experience in the local career fire service, federal service and academia.
After 9/11/2001, Captain Griffin was detailed to the U.S. Department
of Homeland Security, in Washington, DC where he worked with other federal
agencies to develop technologies to protect first responders from emerging
threats. Since 2007, Mr. Griffin has taught graduate courses in leadership
and public administration at Syracuse University’s Maxwell School and
in 2013 he helped to establish the Executive Masters in Emergency and
Disaster Management at Georgetown University.
A native of New York, Mr. Griffin earned a Master’s degree in Public
Administration from the Maxwell School of Citizenship and Public Affairs
at Syracuse University. He also holds a Bachelor’s degree in Political
Science from Oswego State University and an Associate’s degree from
the fire protection program at Corning Community College. Mr. Griffin
serves on a number of national boards, including the U.S. Attorney General
sanctioned, Inter Agency Board for Equipment Interoperability and Standardization.
Mr. Griffin has received numerous awards for his work including that
for valor and for distinction in teaching.
||James Keagle [firstname.lastname@example.org]
Course: National Security & Defense Transformation (PAI 715, Section
James Keagle is the Director of the Transforming National Security
seminar series at the Center for Technology and National Security Policy
at the National Defense University. Prior to this position, Dr. Keagle
was the National Defense University's Provost, and Vice President for
Academic Affairs. Prior to these positions, he served as a professor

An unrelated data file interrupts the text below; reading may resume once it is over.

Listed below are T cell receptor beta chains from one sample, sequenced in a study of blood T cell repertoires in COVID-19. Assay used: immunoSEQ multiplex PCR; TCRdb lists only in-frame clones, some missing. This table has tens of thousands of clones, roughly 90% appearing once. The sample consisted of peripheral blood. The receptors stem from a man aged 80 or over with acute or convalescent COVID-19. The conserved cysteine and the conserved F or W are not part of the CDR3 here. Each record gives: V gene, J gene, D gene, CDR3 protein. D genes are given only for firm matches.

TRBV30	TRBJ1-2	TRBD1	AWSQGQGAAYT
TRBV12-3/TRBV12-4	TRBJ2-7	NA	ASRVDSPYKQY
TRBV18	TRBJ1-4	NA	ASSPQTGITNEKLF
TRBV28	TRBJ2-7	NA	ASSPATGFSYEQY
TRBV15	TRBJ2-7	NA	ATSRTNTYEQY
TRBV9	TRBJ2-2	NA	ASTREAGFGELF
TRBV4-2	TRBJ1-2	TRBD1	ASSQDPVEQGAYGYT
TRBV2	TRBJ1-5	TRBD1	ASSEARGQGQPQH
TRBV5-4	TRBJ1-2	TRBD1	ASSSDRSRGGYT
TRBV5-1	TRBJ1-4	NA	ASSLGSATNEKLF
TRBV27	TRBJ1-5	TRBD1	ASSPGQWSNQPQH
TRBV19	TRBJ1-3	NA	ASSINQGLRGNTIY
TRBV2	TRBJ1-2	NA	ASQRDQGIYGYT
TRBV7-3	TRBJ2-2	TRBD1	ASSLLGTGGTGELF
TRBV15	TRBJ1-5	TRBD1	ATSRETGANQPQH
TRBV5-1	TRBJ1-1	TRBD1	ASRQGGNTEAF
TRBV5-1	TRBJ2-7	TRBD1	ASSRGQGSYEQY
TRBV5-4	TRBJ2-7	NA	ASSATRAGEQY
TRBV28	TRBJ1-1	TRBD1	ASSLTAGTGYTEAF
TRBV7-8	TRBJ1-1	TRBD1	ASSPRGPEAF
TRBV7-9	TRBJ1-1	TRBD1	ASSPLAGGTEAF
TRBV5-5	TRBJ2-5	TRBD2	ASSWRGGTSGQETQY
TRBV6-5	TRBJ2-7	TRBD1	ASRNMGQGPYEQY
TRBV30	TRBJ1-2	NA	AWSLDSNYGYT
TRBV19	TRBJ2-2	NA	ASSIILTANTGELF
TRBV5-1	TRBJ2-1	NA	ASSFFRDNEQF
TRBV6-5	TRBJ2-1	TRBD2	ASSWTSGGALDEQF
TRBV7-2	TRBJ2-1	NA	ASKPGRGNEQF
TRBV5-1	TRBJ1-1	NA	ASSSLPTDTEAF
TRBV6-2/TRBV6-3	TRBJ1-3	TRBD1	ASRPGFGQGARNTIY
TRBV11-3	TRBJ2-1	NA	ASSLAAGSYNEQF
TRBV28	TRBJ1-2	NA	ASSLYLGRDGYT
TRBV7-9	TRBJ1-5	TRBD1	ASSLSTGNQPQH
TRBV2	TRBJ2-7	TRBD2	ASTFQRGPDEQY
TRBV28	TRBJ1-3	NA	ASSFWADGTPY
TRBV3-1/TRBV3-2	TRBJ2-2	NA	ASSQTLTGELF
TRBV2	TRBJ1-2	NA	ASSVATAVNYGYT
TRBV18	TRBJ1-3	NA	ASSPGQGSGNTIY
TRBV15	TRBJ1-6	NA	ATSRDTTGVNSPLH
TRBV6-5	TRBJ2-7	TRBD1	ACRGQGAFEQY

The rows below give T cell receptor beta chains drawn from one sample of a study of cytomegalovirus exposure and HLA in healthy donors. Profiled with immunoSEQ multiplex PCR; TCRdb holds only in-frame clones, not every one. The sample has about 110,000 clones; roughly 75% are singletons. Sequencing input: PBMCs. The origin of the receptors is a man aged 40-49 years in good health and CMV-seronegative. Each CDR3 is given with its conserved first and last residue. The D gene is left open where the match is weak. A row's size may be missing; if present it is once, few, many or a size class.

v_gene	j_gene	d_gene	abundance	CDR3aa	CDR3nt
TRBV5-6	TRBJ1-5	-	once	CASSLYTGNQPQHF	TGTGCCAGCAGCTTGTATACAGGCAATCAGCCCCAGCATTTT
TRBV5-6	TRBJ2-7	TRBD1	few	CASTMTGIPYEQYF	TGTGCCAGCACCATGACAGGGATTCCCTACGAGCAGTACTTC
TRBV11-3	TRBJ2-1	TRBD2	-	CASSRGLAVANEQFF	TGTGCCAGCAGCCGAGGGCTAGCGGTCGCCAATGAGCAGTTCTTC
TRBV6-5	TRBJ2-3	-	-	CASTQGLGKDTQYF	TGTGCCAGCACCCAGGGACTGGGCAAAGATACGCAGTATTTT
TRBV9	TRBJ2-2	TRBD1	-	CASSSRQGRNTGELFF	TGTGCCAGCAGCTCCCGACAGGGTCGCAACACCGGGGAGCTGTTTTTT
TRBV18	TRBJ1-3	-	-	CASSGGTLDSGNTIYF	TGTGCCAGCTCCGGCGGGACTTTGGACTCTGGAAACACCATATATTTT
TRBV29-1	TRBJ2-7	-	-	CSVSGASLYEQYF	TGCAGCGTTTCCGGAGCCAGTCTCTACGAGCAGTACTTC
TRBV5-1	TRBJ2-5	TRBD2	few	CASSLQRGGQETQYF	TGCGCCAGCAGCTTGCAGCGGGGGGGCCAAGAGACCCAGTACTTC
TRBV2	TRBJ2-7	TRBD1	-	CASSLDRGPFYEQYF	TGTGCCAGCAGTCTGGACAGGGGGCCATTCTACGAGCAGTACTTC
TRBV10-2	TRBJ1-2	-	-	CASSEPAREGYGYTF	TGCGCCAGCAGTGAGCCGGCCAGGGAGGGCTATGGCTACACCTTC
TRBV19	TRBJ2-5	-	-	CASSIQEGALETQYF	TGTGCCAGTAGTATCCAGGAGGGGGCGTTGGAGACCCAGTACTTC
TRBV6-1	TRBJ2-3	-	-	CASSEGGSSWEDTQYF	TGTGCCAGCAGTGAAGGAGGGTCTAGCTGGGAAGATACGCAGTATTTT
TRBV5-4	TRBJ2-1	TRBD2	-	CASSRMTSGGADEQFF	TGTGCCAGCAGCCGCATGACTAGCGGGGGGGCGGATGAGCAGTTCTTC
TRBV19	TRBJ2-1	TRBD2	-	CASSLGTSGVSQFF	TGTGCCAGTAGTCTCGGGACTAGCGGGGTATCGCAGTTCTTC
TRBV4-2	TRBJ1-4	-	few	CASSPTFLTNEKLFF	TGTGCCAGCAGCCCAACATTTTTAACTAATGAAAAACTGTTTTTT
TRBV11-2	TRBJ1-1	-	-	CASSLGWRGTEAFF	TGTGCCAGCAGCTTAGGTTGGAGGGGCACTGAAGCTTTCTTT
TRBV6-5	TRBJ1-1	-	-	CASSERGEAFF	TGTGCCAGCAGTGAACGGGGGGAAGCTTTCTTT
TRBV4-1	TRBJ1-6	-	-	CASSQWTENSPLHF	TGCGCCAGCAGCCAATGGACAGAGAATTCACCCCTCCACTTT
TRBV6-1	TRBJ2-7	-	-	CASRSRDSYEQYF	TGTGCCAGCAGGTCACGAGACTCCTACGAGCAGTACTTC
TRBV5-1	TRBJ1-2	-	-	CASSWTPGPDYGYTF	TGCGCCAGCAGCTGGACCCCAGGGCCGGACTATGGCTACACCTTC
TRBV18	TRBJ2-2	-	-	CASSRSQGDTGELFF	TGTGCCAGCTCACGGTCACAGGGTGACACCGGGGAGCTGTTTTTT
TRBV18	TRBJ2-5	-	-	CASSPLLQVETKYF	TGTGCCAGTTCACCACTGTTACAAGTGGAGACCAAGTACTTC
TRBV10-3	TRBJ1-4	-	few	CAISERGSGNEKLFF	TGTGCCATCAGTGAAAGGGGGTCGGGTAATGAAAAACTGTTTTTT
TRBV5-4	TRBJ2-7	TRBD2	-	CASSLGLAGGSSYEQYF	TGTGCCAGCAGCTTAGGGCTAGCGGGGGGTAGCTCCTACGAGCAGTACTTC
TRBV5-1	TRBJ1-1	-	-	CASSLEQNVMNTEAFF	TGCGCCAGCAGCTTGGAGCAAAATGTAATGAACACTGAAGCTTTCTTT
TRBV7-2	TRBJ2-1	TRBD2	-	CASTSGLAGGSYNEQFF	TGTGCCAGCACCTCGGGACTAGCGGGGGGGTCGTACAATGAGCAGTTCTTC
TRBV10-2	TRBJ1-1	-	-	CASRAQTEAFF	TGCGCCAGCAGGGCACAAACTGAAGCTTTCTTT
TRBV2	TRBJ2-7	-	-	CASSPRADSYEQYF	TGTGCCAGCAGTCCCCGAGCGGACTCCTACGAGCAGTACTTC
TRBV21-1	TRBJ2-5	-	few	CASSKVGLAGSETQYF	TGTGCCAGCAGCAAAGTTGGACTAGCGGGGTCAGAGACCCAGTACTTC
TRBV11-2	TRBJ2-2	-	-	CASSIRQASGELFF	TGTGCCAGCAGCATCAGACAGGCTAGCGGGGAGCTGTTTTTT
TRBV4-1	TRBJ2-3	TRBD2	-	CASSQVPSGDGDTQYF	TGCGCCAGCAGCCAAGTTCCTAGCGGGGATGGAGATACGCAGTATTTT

of National Security Strategy at NDU. In that role Dr. Keagle worked
as a research faculty member assisting with NDU’s modeling and simulation
and work with interagency education and training. A Latin American specialist,
Dr. Keagle served as Deputy Director of the Defense Department's Bosnia
Task Force, Cuba Desk Officer for DOD, and Political Officer at Headquarters
US Southern Command in Panama. He earned a PhD in Politics from Princeton
University. Dr Keagle has led NATO Professional Military Education
transformation teams to Azerbaijan, Georgia, Ukraine, Kazakhstan, Mongolia,
Romania, and the Czech Republic. He also has an honorary doctorate
from the Military Technical Academy of Romania and is an honorary professor
at Transilvania University and the Defense University of Mongolia.
Melinda Kimble [email@example.com]
Course: Global Sustainability and Public Policy (PAI 715, Section
Melinda Kimble became Senior Vice President of the UN Foundation
in January 2006 as the Foundation solidified its leadership role in
partnership building. She joined the Foundation in May 2000 as Vice
President for Programs and worked to develop Foundation partnership